The IRS extended for another year, until Jan. 10, 2024, the transition period during which it will allow taxpayers 45 days to perfect a refund claim involving a Sec. 41 research and development (R&D) credit to comply with new information requirements.
The update to the requirements was posted Friday to an IRS news webpage that includes the original Oct. 15, 2021, news release highlighting an IRS Chief Counsel memorandum setting forth the requirements, and other subsequent updates.
The latest update follows by less than a week an AICPA Tax Executive Committee letter to the IRS offering recommendations on the requirements. One recommendation it reiterated from an earlier letter was that the IRS delay implementation of the new requirements to allow time for a public comment period and for the Service to consider and respond to those comments. The second letter also recommended that the IRS remove the additional requirements for an R&D credit refund claim to be deemed valid, clarify the information requirements, and for the IRS and Treasury to evaluate each item in a refund claim independently and inform taxpayers within 45 days whether the claim is valid.
The Chief Counsel memo provides that for an R&D credit refund claim on an amended return to be considered sufficient and valid, it must:
Identify all business components to which it relates for the claim year;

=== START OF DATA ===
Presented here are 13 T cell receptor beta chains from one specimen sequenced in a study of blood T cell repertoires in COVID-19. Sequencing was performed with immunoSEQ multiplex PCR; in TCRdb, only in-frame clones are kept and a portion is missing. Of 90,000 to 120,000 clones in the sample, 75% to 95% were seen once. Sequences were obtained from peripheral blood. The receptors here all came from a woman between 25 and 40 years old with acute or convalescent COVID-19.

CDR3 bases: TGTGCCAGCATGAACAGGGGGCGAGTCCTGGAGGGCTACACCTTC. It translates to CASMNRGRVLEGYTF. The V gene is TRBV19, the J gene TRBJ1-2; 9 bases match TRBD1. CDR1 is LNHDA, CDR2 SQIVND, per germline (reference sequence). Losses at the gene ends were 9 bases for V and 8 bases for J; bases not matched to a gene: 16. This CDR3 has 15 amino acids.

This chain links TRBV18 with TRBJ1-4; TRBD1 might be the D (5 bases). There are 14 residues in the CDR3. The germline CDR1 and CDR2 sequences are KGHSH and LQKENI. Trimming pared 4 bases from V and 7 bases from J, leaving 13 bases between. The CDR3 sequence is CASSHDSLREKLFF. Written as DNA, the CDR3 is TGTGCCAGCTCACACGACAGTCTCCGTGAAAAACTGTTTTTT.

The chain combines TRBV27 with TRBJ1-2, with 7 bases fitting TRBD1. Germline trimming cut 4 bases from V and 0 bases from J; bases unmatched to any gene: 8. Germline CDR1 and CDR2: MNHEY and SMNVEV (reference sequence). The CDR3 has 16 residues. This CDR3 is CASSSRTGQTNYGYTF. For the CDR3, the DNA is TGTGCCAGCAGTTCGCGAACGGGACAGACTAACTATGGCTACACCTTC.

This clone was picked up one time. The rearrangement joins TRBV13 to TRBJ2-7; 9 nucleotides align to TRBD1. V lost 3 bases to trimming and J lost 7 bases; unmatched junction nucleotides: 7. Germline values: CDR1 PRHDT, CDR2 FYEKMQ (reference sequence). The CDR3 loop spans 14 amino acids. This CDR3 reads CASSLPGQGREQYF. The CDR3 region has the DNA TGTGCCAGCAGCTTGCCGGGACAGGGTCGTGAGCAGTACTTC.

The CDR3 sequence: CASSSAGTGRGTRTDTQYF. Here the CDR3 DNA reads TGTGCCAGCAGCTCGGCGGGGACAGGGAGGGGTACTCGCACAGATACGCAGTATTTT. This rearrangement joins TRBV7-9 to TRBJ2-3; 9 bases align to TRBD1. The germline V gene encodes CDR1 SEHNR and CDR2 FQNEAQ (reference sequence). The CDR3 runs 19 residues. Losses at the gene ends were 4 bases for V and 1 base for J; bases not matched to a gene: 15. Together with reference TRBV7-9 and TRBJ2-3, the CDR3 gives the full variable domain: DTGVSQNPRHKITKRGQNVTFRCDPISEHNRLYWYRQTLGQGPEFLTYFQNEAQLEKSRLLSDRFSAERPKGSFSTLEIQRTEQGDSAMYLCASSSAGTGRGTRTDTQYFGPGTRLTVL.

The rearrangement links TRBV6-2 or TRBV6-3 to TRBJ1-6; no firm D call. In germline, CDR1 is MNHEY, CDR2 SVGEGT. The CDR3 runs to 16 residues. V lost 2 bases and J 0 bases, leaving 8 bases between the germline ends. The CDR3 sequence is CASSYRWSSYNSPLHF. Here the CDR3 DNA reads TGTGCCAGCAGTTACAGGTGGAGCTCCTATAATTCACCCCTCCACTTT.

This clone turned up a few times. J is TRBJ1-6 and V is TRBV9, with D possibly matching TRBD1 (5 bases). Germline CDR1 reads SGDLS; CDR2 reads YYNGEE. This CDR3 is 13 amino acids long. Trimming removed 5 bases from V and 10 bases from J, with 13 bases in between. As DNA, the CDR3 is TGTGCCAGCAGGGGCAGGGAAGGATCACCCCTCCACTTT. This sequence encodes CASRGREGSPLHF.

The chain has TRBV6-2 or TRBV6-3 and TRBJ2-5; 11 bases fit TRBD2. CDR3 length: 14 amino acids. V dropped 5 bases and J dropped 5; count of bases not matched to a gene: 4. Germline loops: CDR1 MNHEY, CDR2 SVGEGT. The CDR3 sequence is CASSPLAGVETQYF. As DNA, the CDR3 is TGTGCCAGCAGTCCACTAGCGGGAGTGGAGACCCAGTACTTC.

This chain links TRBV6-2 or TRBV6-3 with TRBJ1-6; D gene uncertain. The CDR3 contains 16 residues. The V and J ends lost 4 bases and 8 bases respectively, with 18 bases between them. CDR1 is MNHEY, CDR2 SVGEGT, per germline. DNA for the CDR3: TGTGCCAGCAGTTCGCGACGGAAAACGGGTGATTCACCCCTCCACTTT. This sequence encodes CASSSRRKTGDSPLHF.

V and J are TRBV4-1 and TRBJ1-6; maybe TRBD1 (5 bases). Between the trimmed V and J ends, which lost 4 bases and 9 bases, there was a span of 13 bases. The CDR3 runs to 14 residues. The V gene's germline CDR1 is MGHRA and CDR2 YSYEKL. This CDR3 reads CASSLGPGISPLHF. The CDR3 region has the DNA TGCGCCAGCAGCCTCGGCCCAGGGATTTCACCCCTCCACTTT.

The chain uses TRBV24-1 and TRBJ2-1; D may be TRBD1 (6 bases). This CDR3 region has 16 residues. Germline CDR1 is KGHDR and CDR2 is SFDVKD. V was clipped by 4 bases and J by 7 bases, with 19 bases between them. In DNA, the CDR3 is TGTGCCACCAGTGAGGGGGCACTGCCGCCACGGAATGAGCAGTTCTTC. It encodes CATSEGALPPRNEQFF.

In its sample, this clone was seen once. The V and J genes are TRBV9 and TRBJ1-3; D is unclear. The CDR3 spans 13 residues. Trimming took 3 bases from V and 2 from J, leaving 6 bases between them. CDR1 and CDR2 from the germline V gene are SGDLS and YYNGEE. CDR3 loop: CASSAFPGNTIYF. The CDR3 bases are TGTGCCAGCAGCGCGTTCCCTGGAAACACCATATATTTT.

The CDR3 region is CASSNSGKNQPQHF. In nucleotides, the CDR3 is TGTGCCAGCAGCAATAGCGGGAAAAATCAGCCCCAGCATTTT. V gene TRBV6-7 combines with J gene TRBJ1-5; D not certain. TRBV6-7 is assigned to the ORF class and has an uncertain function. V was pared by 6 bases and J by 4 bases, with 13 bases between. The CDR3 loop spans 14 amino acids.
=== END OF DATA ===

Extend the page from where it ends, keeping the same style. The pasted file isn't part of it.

For each business component, identify:
All research activities performed,
All individuals who performed each research activity, and
All the information each individual sought to discover; and
Provide the total qualified employee wage expenses, total qualified supply expenses, and total qualified contract research expenses for the claim year. This may be done on Form 6765, Credit for Increasing Research Activities.
The IRS originally provided a transition period until Jan. 10, 2023, during which taxpayers submitting an R&D credit claim that the Service considers not to meet these conditions may provide any required missing information, or perfect it, within 30 days. On Jan. 5, 2022, in an update to its frequently asked questions on the requirements, the IRS lengthened this perfection period to 45 days.
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